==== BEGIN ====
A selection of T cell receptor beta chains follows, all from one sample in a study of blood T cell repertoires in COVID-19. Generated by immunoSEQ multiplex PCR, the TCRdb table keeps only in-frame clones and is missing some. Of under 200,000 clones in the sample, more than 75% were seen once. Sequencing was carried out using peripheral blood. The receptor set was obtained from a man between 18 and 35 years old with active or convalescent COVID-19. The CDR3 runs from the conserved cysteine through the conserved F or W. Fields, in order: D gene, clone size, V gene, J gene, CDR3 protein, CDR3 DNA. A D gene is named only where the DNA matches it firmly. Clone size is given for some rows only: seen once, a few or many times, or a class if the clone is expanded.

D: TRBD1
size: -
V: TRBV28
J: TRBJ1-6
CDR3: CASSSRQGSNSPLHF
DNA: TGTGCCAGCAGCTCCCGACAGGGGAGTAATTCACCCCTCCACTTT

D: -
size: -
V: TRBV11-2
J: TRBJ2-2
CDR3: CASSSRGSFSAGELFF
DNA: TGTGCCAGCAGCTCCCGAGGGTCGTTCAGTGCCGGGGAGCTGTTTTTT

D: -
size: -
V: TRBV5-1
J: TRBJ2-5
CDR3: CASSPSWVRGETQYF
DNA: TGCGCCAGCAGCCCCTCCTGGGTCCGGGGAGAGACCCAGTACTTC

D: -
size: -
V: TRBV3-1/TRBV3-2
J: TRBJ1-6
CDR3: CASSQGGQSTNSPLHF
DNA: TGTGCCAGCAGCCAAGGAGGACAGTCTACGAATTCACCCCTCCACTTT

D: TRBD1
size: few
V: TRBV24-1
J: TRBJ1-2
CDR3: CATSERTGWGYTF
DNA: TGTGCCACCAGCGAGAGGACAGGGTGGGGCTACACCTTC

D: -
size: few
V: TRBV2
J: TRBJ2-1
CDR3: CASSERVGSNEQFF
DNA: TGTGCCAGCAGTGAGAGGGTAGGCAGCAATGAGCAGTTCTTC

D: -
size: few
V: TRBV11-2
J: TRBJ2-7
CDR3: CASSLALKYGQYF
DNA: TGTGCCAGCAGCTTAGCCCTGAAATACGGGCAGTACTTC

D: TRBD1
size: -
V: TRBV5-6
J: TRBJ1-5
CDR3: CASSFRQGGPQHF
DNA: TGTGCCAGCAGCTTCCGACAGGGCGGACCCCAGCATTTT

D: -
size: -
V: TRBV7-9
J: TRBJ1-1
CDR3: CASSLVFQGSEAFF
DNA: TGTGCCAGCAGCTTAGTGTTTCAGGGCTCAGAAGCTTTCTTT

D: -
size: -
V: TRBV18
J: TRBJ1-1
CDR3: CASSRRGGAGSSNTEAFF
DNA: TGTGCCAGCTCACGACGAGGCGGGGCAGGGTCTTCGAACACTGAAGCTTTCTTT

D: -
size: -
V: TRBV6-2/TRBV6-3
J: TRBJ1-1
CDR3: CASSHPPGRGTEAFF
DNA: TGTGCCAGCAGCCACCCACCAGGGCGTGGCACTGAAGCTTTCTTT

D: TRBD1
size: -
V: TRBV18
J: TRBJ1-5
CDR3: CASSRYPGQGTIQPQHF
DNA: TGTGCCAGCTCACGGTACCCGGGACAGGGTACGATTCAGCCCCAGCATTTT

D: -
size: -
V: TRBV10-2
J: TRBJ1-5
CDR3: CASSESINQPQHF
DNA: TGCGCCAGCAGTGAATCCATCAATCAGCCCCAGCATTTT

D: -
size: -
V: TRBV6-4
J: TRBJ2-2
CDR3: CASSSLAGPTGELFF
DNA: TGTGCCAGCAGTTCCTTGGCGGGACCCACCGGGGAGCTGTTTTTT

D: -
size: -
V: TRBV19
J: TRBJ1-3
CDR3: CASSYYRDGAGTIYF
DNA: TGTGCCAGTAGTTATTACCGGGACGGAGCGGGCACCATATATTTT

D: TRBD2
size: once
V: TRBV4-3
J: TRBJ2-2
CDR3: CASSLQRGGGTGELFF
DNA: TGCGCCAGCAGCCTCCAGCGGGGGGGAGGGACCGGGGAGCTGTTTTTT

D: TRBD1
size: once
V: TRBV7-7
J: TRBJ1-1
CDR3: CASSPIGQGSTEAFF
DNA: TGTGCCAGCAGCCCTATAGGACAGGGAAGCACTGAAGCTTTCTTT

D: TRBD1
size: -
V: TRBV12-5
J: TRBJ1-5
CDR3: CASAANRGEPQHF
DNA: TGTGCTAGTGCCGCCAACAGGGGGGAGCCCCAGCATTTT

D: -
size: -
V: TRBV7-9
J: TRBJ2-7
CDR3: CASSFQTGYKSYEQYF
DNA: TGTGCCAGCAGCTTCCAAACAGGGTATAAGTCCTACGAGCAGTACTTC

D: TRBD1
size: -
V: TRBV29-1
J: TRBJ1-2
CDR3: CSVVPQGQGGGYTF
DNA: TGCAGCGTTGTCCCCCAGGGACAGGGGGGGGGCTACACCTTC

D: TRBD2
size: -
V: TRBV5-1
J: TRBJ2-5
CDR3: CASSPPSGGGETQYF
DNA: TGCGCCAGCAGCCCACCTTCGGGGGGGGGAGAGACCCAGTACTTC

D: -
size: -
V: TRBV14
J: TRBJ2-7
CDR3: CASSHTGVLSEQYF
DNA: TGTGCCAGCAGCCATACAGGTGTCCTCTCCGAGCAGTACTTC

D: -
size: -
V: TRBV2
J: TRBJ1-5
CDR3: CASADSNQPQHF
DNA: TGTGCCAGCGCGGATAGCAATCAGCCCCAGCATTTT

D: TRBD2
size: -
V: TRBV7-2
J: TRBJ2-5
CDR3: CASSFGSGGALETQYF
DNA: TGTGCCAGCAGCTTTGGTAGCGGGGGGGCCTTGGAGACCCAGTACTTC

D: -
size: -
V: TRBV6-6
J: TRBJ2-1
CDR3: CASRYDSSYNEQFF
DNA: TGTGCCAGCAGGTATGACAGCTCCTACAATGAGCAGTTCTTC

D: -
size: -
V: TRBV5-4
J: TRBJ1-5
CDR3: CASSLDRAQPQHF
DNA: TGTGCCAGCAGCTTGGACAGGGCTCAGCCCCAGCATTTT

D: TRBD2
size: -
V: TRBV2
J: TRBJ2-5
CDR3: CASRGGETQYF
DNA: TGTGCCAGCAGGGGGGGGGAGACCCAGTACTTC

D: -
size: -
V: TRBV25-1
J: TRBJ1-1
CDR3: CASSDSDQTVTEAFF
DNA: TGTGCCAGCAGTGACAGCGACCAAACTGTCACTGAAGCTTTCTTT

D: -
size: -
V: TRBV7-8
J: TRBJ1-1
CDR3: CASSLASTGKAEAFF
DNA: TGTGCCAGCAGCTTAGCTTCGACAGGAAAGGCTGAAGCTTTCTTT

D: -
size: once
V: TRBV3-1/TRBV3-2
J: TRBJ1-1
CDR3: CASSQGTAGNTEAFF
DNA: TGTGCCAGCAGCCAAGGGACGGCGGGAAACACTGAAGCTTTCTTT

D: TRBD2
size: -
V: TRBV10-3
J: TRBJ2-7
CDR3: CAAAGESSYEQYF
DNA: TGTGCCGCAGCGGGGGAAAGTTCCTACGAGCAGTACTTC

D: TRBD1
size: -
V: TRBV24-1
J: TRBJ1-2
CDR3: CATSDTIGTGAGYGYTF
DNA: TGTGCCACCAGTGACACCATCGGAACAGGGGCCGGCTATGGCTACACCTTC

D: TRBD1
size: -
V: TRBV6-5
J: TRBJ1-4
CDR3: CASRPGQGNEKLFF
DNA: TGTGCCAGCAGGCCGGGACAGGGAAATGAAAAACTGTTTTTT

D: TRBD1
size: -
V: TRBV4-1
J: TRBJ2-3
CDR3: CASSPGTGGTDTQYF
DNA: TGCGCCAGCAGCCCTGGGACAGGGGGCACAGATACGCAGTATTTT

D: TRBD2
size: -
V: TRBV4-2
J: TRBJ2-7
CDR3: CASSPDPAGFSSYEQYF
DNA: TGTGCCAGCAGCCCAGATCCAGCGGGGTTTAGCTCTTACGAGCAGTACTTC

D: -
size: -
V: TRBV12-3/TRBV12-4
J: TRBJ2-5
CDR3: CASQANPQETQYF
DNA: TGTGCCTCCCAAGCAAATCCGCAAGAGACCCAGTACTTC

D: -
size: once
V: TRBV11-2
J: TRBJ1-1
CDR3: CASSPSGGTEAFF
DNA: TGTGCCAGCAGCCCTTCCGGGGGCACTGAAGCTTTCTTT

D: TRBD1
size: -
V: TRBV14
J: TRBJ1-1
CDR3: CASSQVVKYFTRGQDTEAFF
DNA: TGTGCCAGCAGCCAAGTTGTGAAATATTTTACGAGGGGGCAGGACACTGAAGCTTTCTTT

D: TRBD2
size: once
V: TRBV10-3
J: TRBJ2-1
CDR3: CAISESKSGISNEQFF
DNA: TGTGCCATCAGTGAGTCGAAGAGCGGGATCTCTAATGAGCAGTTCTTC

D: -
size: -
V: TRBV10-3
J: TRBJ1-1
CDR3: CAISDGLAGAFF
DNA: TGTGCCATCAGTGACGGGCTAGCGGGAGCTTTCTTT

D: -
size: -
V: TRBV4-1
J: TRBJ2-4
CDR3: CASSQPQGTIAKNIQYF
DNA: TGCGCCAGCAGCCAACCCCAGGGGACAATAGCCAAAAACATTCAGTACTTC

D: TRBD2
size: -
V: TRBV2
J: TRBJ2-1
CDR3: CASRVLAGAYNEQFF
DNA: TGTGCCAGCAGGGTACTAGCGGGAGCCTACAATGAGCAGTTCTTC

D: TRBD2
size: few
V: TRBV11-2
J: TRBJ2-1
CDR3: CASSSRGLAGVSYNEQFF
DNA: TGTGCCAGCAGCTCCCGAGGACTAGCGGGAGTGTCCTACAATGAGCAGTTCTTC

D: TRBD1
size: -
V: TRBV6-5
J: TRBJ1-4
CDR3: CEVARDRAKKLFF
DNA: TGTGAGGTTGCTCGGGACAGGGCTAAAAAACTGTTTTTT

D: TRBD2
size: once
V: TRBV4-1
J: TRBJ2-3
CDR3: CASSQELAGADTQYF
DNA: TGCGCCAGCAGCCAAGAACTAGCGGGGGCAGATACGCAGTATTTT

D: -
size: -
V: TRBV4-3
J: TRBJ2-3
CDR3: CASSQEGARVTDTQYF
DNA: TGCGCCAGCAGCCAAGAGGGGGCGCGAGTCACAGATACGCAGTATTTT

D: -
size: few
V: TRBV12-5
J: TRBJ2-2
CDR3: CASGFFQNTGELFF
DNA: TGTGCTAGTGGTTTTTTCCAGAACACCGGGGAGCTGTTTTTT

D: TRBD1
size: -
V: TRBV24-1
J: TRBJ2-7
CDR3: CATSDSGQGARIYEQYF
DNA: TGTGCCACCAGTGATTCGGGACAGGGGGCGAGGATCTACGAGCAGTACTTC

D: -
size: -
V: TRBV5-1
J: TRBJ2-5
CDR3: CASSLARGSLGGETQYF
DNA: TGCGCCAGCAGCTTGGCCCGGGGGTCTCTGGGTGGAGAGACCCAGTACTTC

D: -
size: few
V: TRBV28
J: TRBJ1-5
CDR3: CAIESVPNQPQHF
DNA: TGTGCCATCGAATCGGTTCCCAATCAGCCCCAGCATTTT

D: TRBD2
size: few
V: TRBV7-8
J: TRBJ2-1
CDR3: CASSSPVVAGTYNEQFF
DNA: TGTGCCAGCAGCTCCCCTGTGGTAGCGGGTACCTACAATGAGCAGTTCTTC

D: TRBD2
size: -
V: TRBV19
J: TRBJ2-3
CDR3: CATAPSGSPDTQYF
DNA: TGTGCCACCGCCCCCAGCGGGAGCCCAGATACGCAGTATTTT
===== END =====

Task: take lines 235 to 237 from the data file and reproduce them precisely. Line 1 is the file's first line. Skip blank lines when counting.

DNA: TGTGCCATCAGTGAGTCGAAGAGCGGGATCTCTAATGAGCAGTTCTTC

D: -
size: -